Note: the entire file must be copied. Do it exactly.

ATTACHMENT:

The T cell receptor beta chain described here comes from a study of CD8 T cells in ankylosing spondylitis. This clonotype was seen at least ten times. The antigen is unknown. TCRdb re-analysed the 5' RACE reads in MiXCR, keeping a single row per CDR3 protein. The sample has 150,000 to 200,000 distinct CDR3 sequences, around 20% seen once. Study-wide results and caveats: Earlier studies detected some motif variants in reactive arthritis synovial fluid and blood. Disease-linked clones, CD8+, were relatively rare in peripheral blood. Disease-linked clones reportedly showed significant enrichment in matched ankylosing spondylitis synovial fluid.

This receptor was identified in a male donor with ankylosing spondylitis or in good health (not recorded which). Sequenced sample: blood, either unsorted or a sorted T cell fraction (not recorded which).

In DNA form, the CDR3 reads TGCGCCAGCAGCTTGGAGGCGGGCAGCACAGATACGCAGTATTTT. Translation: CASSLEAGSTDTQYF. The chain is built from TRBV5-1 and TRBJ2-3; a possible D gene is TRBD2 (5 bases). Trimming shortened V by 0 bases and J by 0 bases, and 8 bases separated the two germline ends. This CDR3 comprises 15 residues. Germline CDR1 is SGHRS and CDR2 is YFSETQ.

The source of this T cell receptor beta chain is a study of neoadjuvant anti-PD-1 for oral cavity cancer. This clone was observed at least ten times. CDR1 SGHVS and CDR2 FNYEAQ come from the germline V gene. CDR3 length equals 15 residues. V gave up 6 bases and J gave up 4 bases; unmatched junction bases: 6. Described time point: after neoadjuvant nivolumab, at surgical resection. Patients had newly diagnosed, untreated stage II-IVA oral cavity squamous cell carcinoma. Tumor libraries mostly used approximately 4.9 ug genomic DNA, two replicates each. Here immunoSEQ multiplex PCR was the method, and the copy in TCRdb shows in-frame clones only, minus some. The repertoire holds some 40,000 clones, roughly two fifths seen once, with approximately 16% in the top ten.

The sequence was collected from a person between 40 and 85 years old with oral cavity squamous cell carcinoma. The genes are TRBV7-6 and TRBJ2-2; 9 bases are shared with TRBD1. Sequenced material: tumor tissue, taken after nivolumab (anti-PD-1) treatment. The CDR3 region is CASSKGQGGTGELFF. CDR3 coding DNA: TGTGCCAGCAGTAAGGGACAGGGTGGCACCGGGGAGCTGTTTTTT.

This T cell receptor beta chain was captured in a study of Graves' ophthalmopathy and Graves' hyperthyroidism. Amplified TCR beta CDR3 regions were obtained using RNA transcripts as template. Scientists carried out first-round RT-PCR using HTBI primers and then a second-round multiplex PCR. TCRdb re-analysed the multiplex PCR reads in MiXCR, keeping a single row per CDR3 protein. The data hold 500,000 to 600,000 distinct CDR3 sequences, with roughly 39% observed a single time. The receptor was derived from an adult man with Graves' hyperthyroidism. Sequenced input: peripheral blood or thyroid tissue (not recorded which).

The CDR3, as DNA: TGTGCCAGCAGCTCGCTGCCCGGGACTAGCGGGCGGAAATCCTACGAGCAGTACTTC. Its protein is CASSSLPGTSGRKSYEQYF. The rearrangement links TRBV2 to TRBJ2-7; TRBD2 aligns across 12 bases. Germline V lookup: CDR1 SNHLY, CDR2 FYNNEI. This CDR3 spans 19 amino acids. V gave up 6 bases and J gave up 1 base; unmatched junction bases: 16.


The T cell receptor beta chain described here comes from a study of CD8 T cells in ankylosing spondylitis. This clonotype was seen at least ten times. The antigen is unknown. TCRdb re-analysed the 5' RACE reads in MiXCR, keeping a single row per CDR3 protein. The sample has 150,000 to 200,000 distinct CDR3 sequences, around 20% seen once. Study-wide results and caveats: Earlier studies detected some motif variants in reactive arthritis synovial fluid and blood. Disease-linked clones, CD8+, were relatively rare in peripheral blood. Disease-linked clones reportedly showed significant enrichment in matched ankylosing spondylitis synovial fluid.

This receptor was identified in a male donor with ankylosing spondylitis or in good health (not recorded which). Sequenced sample: blood, either unsorted or a sorted T cell fraction (not recorded which).

In DNA form, the CDR3 reads TGCGCCAGCAGCTTGGAGGCGGGCAGCACAGATACGCAGTATTTT. Translation: CASSLEAGSTDTQYF. The chain is built from TRBV5-1 and TRBJ2-3; a possible D gene is TRBD2 (5 bases). Trimming shortened V by 0 bases and J by 0 bases, and 8 bases separated the two germline ends. This CDR3 comprises 15 residues. Germline CDR1 is SGHRS and CDR2 is YFSETQ.

The source of this T cell receptor beta chain is a study of neoadjuvant anti-PD-1 for oral cavity cancer. This clone was observed at least ten times. CDR1 SGHVS and CDR2 FNYEAQ come from the germline V gene. CDR3 length equals 15 residues. V gave up 6 bases and J gave up 4 bases; unmatched junction bases: 6. Described time point: after neoadjuvant nivolumab, at surgical resection. Patients had newly diagnosed, untreated stage II-IVA oral cavity squamous cell carcinoma. Tumor libraries mostly used approximately 4.9 ug genomic DNA, two replicates each. Here immunoSEQ multiplex PCR was the method, and the copy in TCRdb shows in-frame clones only, minus some. The repertoire holds some 40,000 clones, roughly two fifths seen once, with approximately 16% in the top ten.

The sequence was collected from a person between 40 and 85 years old with oral cavity squamous cell carcinoma. The genes are TRBV7-6 and TRBJ2-2; 9 bases are shared with TRBD1. Sequenced material: tumor tissue, taken after nivolumab (anti-PD-1) treatment. The CDR3 region is CASSKGQGGTGELFF. CDR3 coding DNA: TGTGCCAGCAGTAAGGGACAGGGTGGCACCGGGGAGCTGTTTTTT.

This T cell receptor beta chain was captured in a study of Graves' ophthalmopathy and Graves' hyperthyroidism. Amplified TCR beta CDR3 regions were obtained using RNA transcripts as template. Scientists carried out first-round RT-PCR using HTBI primers and then a second-round multiplex PCR. TCRdb re-analysed the multiplex PCR reads in MiXCR, keeping a single row per CDR3 protein. The data hold 500,000 to 600,000 distinct CDR3 sequences, with roughly 39% observed a single time. The receptor was derived from an adult man with Graves' hyperthyroidism. Sequenced input: peripheral blood or thyroid tissue (not recorded which).

The CDR3, as DNA: TGTGCCAGCAGCTCGCTGCCCGGGACTAGCGGGCGGAAATCCTACGAGCAGTACTTC. Its protein is CASSSLPGTSGRKSYEQYF. The rearrangement links TRBV2 to TRBJ2-7; TRBD2 aligns across 12 bases. Germline V lookup: CDR1 SNHLY, CDR2 FYNNEI. This CDR3 spans 19 amino acids. V gave up 6 bases and J gave up 1 base; unmatched junction bases: 16.